Everything you need to know about chlorine and coronavirus - and whether it’s safe to go swimming

Does chlorine kill the coronavirus? (Photo: Shutterstock)Does chlorine kill the coronavirus? (Photo: Shutterstock)
Does chlorine kill the coronavirus? (Photo: Shutterstock)

As venues and businesses around the country prepare to welcome the public once again, some are asking if swimming pools are safe to visit.

Chlorine is used in swimming pools to keep them bacteria-free, but is the chemical effective against coronavirus?

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Here’s everything you need to know about whether chlorine found in swimming pools can kill the Covid-19 virus.

Does chlorine kill Covid-19?

According to The Pool Water Treatment Advisory Group (PWTAG), “coronavirus would be inactivated at the levels of chlorines used in swimming pools.”

Institutions like the World Health Organisation (WHO) and the Centres for Disease Control and Prevention (CDC) have also made similar statements.

On the WHO website, there is a “fact or fiction” section dedicated to dispelling some of the common myths surrounding the coronavirus.

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One question on the website asks, “Am I likely to get Covid-19 if I swim in a swimming pool?”

The WHO website answers, “Swimming in a well maintained, properly chlorinated pool is safe. However, it is advisable to stay away from all crowded areas, including swimming pools.

“Keep a one metre distance from people who sneeze or cough even in a swimming area.”

The CDC website states, “There is no evidence that the virus that causes Covid-19 can be spread to people through the water in pools, hot tubs or water playgrounds.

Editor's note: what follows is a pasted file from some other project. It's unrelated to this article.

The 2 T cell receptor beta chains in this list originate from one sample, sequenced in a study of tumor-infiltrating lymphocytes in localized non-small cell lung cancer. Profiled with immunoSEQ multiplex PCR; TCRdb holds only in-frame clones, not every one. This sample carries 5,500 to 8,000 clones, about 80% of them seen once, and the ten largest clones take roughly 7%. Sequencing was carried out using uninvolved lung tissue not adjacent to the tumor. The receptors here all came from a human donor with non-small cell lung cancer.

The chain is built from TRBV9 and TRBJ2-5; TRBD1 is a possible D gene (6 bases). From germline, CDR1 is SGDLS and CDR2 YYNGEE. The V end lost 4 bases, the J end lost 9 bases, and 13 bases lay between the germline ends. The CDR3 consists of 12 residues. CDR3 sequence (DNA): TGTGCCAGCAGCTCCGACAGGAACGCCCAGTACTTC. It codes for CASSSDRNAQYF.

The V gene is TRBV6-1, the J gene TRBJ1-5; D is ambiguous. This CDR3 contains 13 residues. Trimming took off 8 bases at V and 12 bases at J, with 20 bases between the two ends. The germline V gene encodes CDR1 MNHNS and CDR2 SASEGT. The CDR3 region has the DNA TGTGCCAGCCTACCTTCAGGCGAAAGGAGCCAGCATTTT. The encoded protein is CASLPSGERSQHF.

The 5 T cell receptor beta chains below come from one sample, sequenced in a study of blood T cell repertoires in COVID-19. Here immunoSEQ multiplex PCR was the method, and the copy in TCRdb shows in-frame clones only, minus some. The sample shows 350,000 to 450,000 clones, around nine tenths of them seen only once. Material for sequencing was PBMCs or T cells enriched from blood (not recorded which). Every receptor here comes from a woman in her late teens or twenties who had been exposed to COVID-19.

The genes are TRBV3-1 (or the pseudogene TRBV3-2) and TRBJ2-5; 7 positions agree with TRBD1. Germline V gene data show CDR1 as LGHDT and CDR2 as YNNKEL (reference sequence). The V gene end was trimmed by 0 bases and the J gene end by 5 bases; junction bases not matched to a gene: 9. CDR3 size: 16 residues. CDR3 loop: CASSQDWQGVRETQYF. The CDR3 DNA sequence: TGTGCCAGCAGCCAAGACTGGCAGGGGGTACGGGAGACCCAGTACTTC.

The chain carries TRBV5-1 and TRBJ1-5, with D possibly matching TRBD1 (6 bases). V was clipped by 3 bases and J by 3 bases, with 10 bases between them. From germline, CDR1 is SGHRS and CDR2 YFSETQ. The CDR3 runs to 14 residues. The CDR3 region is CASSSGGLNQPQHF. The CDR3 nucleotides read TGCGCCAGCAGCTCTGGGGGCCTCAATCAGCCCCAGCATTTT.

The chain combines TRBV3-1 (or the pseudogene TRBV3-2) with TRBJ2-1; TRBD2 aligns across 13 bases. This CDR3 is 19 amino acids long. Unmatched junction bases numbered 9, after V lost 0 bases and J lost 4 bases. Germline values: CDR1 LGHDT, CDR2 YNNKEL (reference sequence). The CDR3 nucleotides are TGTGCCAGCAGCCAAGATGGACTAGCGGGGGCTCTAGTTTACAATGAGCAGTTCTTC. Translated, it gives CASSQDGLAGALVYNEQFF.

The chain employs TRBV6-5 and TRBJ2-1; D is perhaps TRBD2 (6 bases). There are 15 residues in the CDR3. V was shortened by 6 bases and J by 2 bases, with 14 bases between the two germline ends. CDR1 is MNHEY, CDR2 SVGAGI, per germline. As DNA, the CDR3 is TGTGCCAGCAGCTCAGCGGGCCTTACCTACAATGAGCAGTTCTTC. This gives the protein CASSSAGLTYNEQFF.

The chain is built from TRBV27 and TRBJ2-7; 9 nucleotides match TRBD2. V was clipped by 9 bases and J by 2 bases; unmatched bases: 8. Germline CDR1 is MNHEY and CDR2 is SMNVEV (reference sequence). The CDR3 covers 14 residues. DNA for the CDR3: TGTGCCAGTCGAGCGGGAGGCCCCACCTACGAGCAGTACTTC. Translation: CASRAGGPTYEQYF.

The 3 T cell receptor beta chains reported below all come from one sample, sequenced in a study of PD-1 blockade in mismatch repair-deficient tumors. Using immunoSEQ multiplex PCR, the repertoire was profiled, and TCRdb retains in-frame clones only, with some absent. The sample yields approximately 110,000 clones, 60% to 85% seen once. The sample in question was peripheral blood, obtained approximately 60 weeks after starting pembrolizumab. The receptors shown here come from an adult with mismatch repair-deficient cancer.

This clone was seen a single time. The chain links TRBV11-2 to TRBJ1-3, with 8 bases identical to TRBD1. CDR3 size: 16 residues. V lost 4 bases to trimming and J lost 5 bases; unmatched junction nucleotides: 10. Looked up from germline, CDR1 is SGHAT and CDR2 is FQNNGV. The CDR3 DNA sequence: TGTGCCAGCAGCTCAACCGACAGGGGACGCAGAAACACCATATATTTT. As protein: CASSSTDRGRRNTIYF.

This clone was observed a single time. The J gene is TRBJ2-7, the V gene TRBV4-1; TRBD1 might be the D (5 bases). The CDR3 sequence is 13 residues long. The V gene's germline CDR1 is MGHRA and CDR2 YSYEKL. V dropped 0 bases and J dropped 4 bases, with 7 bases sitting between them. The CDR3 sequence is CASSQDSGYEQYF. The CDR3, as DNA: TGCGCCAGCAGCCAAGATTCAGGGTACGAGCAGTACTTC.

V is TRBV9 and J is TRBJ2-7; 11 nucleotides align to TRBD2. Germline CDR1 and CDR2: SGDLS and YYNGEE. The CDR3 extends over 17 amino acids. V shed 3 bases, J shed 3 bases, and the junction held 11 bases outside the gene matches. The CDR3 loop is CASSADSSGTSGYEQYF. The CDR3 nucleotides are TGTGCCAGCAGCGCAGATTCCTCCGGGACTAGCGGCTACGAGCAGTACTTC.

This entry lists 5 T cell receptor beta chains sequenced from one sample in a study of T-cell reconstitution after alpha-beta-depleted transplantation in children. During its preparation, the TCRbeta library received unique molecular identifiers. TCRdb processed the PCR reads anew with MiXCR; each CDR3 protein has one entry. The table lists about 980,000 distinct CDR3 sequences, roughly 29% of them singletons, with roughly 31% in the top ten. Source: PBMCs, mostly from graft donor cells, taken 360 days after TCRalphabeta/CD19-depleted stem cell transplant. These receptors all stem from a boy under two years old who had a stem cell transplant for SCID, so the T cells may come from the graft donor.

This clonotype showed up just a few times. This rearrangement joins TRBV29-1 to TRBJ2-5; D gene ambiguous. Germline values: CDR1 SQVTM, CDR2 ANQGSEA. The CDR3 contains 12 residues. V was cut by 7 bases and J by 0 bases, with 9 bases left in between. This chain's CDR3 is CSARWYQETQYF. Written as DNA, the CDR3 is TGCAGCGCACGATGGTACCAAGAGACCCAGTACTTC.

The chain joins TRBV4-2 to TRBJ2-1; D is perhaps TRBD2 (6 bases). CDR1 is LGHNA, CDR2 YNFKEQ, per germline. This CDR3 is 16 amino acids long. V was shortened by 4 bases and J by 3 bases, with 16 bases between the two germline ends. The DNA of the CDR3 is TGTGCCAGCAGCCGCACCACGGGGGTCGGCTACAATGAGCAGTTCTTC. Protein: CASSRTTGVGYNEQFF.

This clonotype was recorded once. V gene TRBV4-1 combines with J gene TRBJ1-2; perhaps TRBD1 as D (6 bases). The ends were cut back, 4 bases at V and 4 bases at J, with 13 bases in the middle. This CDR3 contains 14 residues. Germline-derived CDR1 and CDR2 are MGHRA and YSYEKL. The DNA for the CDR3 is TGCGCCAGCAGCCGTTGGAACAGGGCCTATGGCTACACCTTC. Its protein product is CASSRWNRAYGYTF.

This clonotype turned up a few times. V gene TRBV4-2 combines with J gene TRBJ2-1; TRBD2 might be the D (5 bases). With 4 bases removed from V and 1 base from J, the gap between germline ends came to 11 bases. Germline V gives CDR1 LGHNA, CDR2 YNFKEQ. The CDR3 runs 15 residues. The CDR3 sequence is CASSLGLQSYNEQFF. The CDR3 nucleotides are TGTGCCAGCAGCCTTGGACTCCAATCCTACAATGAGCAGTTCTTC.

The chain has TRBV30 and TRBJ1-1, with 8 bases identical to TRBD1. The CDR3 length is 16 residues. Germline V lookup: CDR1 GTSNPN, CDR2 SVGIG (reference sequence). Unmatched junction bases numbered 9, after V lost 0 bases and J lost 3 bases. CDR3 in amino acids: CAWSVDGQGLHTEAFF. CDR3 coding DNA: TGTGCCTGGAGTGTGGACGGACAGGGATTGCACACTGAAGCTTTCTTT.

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“Additionally, proper operation of these aquatic venues and disinfection of water (with chlorine or bromine) should inactivate the virus.”

However the CDC adds that “chlorinated water alone should not be used as a surface disinfectant.”

Are swimming pools safe to visit?

A PWTAG spokesperson said, “The available evidence shows that the physical effect of the pool water and an appropriate relationship between free chlorine and pH value should inactivate the virus within 15-30 seconds.

"The dilution of virus in the pool water volume will also reduce the risk of exposure and transmission.”

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However, Richard Lamburn, Swim England’s Head of Facilities, has warned that, until a vaccination or treatment for Covid-19 is found, then there will always be risks when undertaking any activity.

There will be strict rules when visiting swimming pools once they reopen.

In England, Swim England has issued “returning to the pool” advice which outlines the safety measures that swimmers will have to follow when visiting the pool.

Included in the guidance is advice such as:

  • You should not visit the pool if you are showing symptoms of Covid-19 (temperature, cough, difficulty breathing or loss of taste or smell)
  • You should bring hand sanitiser with you
  • Follow social distancing guidelines
  • Do not overtake other swimmers in the pool

The national governing body explains that, “The guidance is based on the latest scientific advice and Government guidelines and will be updated to reflect any changes announced in the future.

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“It has been developed following lengthy consultation with Public Health England, Sport England, leisure operators, home country partners and a panel of representatives from clubs, swim schools, volunteers and other key stakeholders across the country, including medical professionals.”

It’s likely that pools in Scotland will have to follow similar procedures when they are permitted to reopen.

Outdoor swimming pools in England were able to reopen their doors on Saturday 11 July, with indoor swimming pools welcoming back swimmers from Saturday 25 July.

On the other hand, swimming pools across Scotland have yet to receive a date for when they can reopen their doors again.